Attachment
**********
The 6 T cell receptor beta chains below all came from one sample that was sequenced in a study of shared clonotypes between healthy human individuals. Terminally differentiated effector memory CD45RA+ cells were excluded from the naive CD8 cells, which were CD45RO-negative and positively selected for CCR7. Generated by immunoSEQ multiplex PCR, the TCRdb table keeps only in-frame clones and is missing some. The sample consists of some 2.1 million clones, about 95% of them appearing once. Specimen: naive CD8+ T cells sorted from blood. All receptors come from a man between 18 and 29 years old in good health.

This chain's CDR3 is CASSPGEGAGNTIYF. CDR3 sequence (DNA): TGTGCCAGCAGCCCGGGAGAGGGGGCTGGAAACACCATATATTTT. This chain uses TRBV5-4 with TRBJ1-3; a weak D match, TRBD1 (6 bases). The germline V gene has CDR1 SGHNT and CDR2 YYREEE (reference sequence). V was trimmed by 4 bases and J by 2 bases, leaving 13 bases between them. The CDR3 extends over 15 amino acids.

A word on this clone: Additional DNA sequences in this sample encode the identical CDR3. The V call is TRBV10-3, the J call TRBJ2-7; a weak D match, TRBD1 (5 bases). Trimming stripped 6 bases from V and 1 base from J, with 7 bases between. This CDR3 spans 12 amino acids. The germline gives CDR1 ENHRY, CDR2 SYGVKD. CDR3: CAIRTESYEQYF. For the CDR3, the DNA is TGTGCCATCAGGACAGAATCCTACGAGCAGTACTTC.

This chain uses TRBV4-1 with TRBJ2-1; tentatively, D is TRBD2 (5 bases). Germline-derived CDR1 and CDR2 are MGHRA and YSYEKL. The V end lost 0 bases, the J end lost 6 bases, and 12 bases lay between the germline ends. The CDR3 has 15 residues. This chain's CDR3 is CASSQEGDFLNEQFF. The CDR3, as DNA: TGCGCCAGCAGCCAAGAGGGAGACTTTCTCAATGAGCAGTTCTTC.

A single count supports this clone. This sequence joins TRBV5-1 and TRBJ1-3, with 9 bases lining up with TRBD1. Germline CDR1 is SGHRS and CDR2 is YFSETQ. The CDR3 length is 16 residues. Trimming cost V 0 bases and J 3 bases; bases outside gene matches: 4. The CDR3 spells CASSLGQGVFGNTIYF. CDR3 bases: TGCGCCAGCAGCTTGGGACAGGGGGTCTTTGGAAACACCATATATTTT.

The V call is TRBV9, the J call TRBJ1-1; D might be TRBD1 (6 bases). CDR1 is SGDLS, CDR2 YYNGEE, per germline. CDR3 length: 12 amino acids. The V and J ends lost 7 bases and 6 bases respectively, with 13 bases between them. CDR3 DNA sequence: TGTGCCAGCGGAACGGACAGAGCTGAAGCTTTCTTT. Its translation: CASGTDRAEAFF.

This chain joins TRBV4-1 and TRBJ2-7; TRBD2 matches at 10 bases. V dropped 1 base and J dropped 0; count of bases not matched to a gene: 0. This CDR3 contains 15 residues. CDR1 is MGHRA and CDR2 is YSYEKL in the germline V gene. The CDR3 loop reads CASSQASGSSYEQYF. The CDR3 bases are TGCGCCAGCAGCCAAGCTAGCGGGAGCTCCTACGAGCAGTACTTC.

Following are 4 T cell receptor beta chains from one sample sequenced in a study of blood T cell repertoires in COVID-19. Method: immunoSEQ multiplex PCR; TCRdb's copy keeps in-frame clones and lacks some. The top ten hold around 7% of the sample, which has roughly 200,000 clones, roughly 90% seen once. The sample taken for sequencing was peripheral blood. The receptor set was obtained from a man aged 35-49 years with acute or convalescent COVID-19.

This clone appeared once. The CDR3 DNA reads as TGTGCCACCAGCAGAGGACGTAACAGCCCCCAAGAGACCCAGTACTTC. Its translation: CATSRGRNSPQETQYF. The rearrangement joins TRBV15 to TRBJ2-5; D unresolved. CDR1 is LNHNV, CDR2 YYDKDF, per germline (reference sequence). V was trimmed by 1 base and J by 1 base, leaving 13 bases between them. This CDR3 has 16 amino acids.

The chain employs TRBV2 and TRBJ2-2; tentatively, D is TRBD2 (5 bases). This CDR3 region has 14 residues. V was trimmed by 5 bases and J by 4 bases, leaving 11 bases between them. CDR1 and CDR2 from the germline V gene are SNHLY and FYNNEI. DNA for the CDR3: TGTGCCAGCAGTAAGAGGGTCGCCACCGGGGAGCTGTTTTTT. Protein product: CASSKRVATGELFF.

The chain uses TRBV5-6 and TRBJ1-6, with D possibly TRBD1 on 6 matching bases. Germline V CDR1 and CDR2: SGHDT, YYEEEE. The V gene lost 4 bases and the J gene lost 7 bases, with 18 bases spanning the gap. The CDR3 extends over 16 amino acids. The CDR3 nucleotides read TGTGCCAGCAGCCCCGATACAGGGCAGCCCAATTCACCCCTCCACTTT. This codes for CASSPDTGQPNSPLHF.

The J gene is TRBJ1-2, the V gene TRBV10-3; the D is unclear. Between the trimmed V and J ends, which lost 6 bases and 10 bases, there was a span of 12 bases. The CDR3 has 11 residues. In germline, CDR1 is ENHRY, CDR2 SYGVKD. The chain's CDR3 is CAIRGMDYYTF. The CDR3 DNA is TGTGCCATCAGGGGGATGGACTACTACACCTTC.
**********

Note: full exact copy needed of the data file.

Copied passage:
The 6 T cell receptor beta chains below all came from one sample that was sequenced in a study of shared clonotypes between healthy human individuals. Terminally differentiated effector memory CD45RA+ cells were excluded from the naive CD8 cells, which were CD45RO-negative and positively selected for CCR7. Generated by immunoSEQ multiplex PCR, the TCRdb table keeps only in-frame clones and is missing some. The sample consists of some 2.1 million clones, about 95% of them appearing once. Specimen: naive CD8+ T cells sorted from blood. All receptors come from a man between 18 and 29 years old in good health.

This chain's CDR3 is CASSPGEGAGNTIYF. CDR3 sequence (DNA): TGTGCCAGCAGCCCGGGAGAGGGGGCTGGAAACACCATATATTTT. This chain uses TRBV5-4 with TRBJ1-3; a weak D match, TRBD1 (6 bases). The germline V gene has CDR1 SGHNT and CDR2 YYREEE (reference sequence). V was trimmed by 4 bases and J by 2 bases, leaving 13 bases between them. The CDR3 extends over 15 amino acids.

A word on this clone: Additional DNA sequences in this sample encode the identical CDR3. The V call is TRBV10-3, the J call TRBJ2-7; a weak D match, TRBD1 (5 bases). Trimming stripped 6 bases from V and 1 base from J, with 7 bases between. This CDR3 spans 12 amino acids. The germline gives CDR1 ENHRY, CDR2 SYGVKD. CDR3: CAIRTESYEQYF. For the CDR3, the DNA is TGTGCCATCAGGACAGAATCCTACGAGCAGTACTTC.

This chain uses TRBV4-1 with TRBJ2-1; tentatively, D is TRBD2 (5 bases). Germline-derived CDR1 and CDR2 are MGHRA and YSYEKL. The V end lost 0 bases, the J end lost 6 bases, and 12 bases lay between the germline ends. The CDR3 has 15 residues. This chain's CDR3 is CASSQEGDFLNEQFF. The CDR3, as DNA: TGCGCCAGCAGCCAAGAGGGAGACTTTCTCAATGAGCAGTTCTTC.

A single count supports this clone. This sequence joins TRBV5-1 and TRBJ1-3, with 9 bases lining up with TRBD1. Germline CDR1 is SGHRS and CDR2 is YFSETQ. The CDR3 length is 16 residues. Trimming cost V 0 bases and J 3 bases; bases outside gene matches: 4. The CDR3 spells CASSLGQGVFGNTIYF. CDR3 bases: TGCGCCAGCAGCTTGGGACAGGGGGTCTTTGGAAACACCATATATTTT.

The V call is TRBV9, the J call TRBJ1-1; D might be TRBD1 (6 bases). CDR1 is SGDLS, CDR2 YYNGEE, per germline. CDR3 length: 12 amino acids. The V and J ends lost 7 bases and 6 bases respectively, with 13 bases between them. CDR3 DNA sequence: TGTGCCAGCGGAACGGACAGAGCTGAAGCTTTCTTT. Its translation: CASGTDRAEAFF.

This chain joins TRBV4-1 and TRBJ2-7; TRBD2 matches at 10 bases. V dropped 1 base and J dropped 0; count of bases not matched to a gene: 0. This CDR3 contains 15 residues. CDR1 is MGHRA and CDR2 is YSYEKL in the germline V gene. The CDR3 loop reads CASSQASGSSYEQYF. The CDR3 bases are TGCGCCAGCAGCCAAGCTAGCGGGAGCTCCTACGAGCAGTACTTC.

Following are 4 T cell receptor beta chains from one sample sequenced in a study of blood T cell repertoires in COVID-19. Method: immunoSEQ multiplex PCR; TCRdb's copy keeps in-frame clones and lacks some. The top ten hold around 7% of the sample, which has roughly 200,000 clones, roughly 90% seen once. The sample taken for sequencing was peripheral blood. The receptor set was obtained from a man aged 35-49 years with acute or convalescent COVID-19.

This clone appeared once. The CDR3 DNA reads as TGTGCCACCAGCAGAGGACGTAACAGCCCCCAAGAGACCCAGTACTTC. Its translation: CATSRGRNSPQETQYF. The rearrangement joins TRBV15 to TRBJ2-5; D unresolved. CDR1 is LNHNV, CDR2 YYDKDF, per germline (reference sequence). V was trimmed by 1 base and J by 1 base, leaving 13 bases between them. This CDR3 has 16 amino acids.

The chain employs TRBV2 and TRBJ2-2; tentatively, D is TRBD2 (5 bases). This CDR3 region has 14 residues. V was trimmed by 5 bases and J by 4 bases, leaving 11 bases between them. CDR1 and CDR2 from the germline V gene are SNHLY and FYNNEI. DNA for the CDR3: TGTGCCAGCAGTAAGAGGGTCGCCACCGGGGAGCTGTTTTTT. Protein product: CASSKRVATGELFF.

The chain uses TRBV5-6 and TRBJ1-6, with D possibly TRBD1 on 6 matching bases. Germline V CDR1 and CDR2: SGHDT, YYEEEE. The V gene lost 4 bases and the J gene lost 7 bases, with 18 bases spanning the gap. The CDR3 extends over 16 amino acids. The CDR3 nucleotides read TGTGCCAGCAGCCCCGATACAGGGCAGCCCAATTCACCCCTCCACTTT. This codes for CASSPDTGQPNSPLHF.

The J gene is TRBJ1-2, the V gene TRBV10-3; the D is unclear. Between the trimmed V and J ends, which lost 6 bases and 10 bases, there was a span of 12 bases. The CDR3 has 11 residues. In germline, CDR1 is ENHRY, CDR2 SYGVKD. The chain's CDR3 is CAIRGMDYYTF. The CDR3 DNA is TGTGCCATCAGGGGGATGGACTACTACACCTTC.